It is believed to be the first time that genetic information on HIV has been used as forensic evidence. Lawyers say that it could lead to a flood of cases in which HIV positive people take some form of action against the person they say infected them, using such data to support their case.
They say that some people in Britain are thinking in terms of 'individual redress', mirroring the American trend in HIV litigation.
Dr Andrew Leigh Brown, head of the Centre for HIV Research at Edinburgh University, the country's leading laboratory for genetic studies of HIV, says he has already been consulted by a British lawyer who is considering using viral genetic information on behalf of a client.
Graham Ross, the solicitor who co-ordinated the successful action against the Government on behalf of HIV-infected haemophiliacs, said the data would be important if British cases ever came to court. 'I really don't see why not, if forensically it was possible to establish a link between the people who were infected.' A court would require that 'probability' of transmission to be more than 50 per cent, he said.
In the Swedish case, which is reported in today's issue of Nature, the man had been convicted of rape and deliberate transmission of HIV.
The case went to the court of appeal and a genetic analysis of the strains of HIV carried by the rapist and his victim was carried out. Based on this genetic analysis and other evidence, the verdict was upheld.
Dr Leigh Brown and colleagues at Edinburgh have carried out similar analysis of viral strains from different individuals to see if they were related.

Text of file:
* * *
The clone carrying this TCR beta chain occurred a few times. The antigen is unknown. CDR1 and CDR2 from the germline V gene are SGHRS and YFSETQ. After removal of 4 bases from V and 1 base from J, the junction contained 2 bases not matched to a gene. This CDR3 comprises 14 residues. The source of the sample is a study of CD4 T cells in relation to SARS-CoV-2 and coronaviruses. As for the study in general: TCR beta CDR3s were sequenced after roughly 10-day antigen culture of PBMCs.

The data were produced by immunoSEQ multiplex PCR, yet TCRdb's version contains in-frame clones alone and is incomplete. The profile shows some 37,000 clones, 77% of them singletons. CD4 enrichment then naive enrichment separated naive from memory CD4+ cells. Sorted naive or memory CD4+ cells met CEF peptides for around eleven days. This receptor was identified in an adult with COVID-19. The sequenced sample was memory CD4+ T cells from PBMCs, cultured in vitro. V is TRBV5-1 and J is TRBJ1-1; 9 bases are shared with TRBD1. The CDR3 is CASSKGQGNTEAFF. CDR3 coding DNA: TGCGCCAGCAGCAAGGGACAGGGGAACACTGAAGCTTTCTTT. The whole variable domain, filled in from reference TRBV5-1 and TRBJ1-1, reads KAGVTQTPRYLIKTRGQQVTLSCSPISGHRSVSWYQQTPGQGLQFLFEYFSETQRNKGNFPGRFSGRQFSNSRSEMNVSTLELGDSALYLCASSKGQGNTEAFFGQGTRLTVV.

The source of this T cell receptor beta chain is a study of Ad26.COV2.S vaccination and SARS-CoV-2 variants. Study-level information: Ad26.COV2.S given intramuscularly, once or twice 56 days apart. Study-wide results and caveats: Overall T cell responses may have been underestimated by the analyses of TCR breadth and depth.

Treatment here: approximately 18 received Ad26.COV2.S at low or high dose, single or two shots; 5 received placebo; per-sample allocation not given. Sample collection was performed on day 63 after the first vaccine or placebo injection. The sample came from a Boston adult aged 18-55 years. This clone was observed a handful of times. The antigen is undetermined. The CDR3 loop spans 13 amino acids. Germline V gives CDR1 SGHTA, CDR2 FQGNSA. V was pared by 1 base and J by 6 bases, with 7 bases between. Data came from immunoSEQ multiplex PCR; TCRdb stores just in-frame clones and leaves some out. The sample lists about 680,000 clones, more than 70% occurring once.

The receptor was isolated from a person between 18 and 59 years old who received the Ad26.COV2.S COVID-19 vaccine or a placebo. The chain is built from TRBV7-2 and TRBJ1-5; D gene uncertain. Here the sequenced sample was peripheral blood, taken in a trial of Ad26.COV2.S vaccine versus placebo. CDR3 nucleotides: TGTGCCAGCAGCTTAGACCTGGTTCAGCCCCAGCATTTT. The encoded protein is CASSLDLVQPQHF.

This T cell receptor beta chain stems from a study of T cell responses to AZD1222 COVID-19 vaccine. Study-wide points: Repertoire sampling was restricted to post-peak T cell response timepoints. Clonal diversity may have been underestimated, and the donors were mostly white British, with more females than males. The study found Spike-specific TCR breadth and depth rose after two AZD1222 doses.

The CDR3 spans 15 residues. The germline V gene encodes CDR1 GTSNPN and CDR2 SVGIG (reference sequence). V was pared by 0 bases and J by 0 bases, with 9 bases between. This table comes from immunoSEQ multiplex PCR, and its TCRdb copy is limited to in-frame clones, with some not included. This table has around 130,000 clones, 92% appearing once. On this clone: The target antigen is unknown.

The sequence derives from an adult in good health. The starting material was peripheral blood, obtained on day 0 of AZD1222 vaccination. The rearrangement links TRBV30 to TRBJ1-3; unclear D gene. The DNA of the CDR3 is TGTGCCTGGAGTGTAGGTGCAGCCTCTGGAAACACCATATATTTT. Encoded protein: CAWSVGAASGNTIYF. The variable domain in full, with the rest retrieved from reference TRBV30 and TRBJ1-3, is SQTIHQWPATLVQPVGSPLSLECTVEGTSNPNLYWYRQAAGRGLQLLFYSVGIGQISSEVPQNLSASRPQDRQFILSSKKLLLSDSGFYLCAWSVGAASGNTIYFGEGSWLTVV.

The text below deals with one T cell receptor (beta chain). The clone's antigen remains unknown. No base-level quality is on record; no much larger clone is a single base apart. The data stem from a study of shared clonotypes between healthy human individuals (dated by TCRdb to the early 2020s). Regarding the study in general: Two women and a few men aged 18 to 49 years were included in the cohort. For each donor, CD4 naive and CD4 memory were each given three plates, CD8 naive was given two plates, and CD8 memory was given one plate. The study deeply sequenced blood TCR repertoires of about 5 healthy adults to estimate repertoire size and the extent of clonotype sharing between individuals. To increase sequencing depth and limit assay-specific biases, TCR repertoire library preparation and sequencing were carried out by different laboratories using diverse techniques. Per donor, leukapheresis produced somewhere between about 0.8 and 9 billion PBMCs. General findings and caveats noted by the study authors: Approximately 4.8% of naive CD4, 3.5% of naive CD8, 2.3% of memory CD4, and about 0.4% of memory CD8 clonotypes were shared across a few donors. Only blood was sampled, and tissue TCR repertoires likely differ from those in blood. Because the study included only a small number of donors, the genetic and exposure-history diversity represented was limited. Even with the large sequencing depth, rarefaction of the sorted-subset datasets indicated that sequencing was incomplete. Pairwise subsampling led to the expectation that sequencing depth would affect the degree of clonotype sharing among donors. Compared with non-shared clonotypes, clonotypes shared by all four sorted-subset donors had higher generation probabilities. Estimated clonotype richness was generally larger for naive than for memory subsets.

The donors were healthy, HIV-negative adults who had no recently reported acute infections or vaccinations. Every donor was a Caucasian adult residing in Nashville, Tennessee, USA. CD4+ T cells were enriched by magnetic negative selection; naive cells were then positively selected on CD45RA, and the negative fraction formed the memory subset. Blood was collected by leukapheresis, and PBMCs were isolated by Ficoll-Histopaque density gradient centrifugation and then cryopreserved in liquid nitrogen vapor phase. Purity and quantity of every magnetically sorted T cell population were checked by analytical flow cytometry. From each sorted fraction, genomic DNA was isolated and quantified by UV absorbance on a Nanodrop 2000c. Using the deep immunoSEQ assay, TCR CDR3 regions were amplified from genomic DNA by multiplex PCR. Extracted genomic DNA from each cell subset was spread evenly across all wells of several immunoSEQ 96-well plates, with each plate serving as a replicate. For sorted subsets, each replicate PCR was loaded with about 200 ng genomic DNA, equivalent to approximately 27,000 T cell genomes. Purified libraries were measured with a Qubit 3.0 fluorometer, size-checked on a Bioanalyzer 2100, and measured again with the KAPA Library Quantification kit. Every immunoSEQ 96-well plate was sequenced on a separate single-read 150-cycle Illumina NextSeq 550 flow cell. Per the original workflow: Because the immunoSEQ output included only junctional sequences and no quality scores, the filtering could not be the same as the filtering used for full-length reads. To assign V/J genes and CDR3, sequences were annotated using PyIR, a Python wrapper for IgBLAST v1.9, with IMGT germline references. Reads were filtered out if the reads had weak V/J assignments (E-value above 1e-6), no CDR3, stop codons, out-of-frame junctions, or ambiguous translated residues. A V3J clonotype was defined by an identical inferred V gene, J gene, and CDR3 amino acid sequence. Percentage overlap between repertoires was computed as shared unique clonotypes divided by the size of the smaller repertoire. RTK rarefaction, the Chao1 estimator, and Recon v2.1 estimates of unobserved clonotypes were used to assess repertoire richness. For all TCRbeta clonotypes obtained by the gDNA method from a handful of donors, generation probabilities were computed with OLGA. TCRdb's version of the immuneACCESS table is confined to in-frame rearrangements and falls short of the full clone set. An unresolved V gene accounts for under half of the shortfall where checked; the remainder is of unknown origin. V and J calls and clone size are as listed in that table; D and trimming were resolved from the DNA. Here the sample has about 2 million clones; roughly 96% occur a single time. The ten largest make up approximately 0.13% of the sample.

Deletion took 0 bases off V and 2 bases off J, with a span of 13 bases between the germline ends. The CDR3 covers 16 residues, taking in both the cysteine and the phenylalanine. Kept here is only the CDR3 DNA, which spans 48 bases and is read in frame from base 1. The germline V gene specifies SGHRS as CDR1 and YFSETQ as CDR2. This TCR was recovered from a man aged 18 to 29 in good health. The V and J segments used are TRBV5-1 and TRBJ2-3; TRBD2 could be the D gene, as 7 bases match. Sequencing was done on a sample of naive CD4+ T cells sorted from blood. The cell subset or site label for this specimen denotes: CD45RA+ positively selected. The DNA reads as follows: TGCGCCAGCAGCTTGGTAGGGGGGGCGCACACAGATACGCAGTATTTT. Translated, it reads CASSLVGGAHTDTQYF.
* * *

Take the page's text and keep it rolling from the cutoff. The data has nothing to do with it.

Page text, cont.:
This included the highly publicised case of the Florida dentist who died of Aids. He was shown to have infected at least three of his patients with HIV 'beyond reasonable doubt', but the evidence was not used because the case was settled out of court.
Dr Leigh Brown said that his department would not take on any private cases because 'people's view of these investigations have been strongly influenced by the use of genetic fingerprinting techniques (using blood and semen for example) in court cases.
'Their expectations are jumping ahead. We are much less confident in these results than we would be in genetic fingerprinting,' he said.
For an individual to transmit the virus knowingly is a criminal offence in some countries including Sweden, Australia and the US. At least 200 lawsuits involving the transmission of HIV have been filed in the US by HIV positive people against the person who is claimed to have infected them.
The use of viral genetic evidence will figure in several of these cases, according to Larry Gostin, director of the US Aids Litigation Project at Harvard.
Kenneth Clarke, the Home Secretary, ruled out legislation on HIV transmission in Britain last December.
This followed the case of the West Midlands haemophiliac who had unprotected sex with several women despite being HIV positive.